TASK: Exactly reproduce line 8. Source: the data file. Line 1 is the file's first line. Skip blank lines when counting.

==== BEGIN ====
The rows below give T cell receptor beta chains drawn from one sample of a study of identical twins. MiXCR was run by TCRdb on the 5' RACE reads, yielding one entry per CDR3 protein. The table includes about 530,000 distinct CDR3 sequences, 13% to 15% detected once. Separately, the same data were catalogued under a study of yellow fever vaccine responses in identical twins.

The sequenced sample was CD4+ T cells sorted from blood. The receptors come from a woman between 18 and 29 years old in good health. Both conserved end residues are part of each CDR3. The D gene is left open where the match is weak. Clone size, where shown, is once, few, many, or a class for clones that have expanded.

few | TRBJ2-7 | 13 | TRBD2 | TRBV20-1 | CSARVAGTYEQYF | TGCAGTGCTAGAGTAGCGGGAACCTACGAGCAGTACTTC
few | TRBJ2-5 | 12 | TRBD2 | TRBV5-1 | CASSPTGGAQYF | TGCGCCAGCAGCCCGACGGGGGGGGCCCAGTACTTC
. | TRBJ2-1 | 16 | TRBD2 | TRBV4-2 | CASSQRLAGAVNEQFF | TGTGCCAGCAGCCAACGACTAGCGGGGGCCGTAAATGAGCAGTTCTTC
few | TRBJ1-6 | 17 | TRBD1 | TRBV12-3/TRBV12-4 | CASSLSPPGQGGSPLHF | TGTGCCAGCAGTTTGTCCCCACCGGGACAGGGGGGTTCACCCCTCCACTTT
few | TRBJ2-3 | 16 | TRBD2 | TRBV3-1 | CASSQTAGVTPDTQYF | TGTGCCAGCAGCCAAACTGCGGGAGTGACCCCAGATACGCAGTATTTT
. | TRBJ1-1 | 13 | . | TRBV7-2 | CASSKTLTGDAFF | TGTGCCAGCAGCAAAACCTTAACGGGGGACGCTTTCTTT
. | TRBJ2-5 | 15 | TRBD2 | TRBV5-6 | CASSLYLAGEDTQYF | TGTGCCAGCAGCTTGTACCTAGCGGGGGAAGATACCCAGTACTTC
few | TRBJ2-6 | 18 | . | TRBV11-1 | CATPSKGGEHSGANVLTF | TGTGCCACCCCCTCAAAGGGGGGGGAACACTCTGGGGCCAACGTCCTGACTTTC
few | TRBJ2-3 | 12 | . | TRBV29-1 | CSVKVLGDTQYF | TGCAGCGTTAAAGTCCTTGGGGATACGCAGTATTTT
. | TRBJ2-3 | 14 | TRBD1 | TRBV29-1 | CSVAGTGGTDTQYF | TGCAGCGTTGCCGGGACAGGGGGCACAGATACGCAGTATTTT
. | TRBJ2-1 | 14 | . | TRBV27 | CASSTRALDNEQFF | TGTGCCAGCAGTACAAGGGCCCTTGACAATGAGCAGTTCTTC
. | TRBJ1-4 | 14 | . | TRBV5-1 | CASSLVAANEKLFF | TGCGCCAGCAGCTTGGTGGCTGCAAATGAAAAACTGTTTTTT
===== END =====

. | TRBJ1-1 | 13 | . | TRBV7-2 | CASSKTLTGDAFF | TGTGCCAGCAGCAAAACCTTAACGGGGGACGCTTTCTTT